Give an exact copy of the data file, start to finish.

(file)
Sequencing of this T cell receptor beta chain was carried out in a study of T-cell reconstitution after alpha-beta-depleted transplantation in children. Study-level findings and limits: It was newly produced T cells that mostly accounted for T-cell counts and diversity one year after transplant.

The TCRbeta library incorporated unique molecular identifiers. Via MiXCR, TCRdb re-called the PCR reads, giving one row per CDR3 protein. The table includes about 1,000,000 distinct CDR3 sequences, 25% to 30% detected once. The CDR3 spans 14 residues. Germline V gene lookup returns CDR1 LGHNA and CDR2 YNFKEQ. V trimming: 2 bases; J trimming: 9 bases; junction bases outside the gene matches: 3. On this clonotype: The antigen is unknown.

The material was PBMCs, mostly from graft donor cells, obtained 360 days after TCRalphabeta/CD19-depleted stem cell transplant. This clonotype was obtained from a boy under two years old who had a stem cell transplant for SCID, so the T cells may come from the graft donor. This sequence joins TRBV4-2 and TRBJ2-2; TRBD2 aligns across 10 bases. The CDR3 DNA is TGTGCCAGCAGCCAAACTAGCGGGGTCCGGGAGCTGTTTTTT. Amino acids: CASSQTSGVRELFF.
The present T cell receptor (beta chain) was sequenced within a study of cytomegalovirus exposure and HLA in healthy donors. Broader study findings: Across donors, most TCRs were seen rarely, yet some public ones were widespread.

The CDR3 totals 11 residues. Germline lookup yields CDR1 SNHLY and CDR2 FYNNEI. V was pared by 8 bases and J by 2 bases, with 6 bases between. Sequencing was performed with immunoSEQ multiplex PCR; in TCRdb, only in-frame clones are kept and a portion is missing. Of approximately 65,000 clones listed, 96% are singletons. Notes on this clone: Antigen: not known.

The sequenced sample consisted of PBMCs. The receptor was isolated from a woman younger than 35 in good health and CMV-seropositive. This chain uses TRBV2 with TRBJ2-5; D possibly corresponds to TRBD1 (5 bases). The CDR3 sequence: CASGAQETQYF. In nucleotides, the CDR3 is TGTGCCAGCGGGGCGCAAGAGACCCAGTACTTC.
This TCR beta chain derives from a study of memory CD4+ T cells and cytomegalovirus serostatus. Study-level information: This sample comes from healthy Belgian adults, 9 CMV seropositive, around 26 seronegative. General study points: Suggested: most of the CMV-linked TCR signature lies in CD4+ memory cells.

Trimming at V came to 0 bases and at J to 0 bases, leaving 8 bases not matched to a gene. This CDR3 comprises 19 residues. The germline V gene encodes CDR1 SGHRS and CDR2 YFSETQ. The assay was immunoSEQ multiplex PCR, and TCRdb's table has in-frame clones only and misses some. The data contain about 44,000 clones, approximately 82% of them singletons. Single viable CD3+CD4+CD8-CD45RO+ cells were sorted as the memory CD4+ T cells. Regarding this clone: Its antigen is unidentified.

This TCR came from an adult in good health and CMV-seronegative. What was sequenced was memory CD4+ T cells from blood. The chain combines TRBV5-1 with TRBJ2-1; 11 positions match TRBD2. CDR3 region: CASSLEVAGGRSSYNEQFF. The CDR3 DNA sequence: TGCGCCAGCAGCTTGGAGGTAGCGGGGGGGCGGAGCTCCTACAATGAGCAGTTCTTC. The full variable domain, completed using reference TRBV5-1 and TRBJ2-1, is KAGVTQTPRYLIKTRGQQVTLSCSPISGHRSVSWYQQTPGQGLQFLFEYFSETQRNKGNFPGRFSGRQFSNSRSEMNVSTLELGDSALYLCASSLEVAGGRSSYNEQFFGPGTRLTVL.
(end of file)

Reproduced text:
Sequencing of this T cell receptor beta chain was carried out in a study of T-cell reconstitution after alpha-beta-depleted transplantation in children. Study-level findings and limits: It was newly produced T cells that mostly accounted for T-cell counts and diversity one year after transplant.

The TCRbeta library incorporated unique molecular identifiers. Via MiXCR, TCRdb re-called the PCR reads, giving one row per CDR3 protein. The table includes about 1,000,000 distinct CDR3 sequences, 25% to 30% detected once. The CDR3 spans 14 residues. Germline V gene lookup returns CDR1 LGHNA and CDR2 YNFKEQ. V trimming: 2 bases; J trimming: 9 bases; junction bases outside the gene matches: 3. On this clonotype: The antigen is unknown.

The material was PBMCs, mostly from graft donor cells, obtained 360 days after TCRalphabeta/CD19-depleted stem cell transplant. This clonotype was obtained from a boy under two years old who had a stem cell transplant for SCID, so the T cells may come from the graft donor. This sequence joins TRBV4-2 and TRBJ2-2; TRBD2 aligns across 10 bases. The CDR3 DNA is TGTGCCAGCAGCCAAACTAGCGGGGTCCGGGAGCTGTTTTTT. Amino acids: CASSQTSGVRELFF.
The present T cell receptor (beta chain) was sequenced within a study of cytomegalovirus exposure and HLA in healthy donors. Broader study findings: Across donors, most TCRs were seen rarely, yet some public ones were widespread.

The CDR3 totals 11 residues. Germline lookup yields CDR1 SNHLY and CDR2 FYNNEI. V was pared by 8 bases and J by 2 bases, with 6 bases between. Sequencing was performed with immunoSEQ multiplex PCR; in TCRdb, only in-frame clones are kept and a portion is missing. Of approximately 65,000 clones listed, 96% are singletons. Notes on this clone: Antigen: not known.

The sequenced sample consisted of PBMCs. The receptor was isolated from a woman younger than 35 in good health and CMV-seropositive. This chain uses TRBV2 with TRBJ2-5; D possibly corresponds to TRBD1 (5 bases). The CDR3 sequence: CASGAQETQYF. In nucleotides, the CDR3 is TGTGCCAGCGGGGCGCAAGAGACCCAGTACTTC.
This TCR beta chain derives from a study of memory CD4+ T cells and cytomegalovirus serostatus. Study-level information: This sample comes from healthy Belgian adults, 9 CMV seropositive, around 26 seronegative. General study points: Suggested: most of the CMV-linked TCR signature lies in CD4+ memory cells.

Trimming at V came to 0 bases and at J to 0 bases, leaving 8 bases not matched to a gene. This CDR3 comprises 19 residues. The germline V gene encodes CDR1 SGHRS and CDR2 YFSETQ. The assay was immunoSEQ multiplex PCR, and TCRdb's table has in-frame clones only and misses some. The data contain about 44,000 clones, approximately 82% of them singletons. Single viable CD3+CD4+CD8-CD45RO+ cells were sorted as the memory CD4+ T cells. Regarding this clone: Its antigen is unidentified.

This TCR came from an adult in good health and CMV-seronegative. What was sequenced was memory CD4+ T cells from blood. The chain combines TRBV5-1 with TRBJ2-1; 11 positions match TRBD2. CDR3 region: CASSLEVAGGRSSYNEQFF. The CDR3 DNA sequence: TGCGCCAGCAGCTTGGAGGTAGCGGGGGGGCGGAGCTCCTACAATGAGCAGTTCTTC. The full variable domain, completed using reference TRBV5-1 and TRBJ2-1, is KAGVTQTPRYLIKTRGQQVTLSCSPISGHRSVSWYQQTPGQGLQFLFEYFSETQRNKGNFPGRFSGRQFSNSRSEMNVSTLELGDSALYLCASSLEVAGGRSSYNEQFFGPGTRLTVL.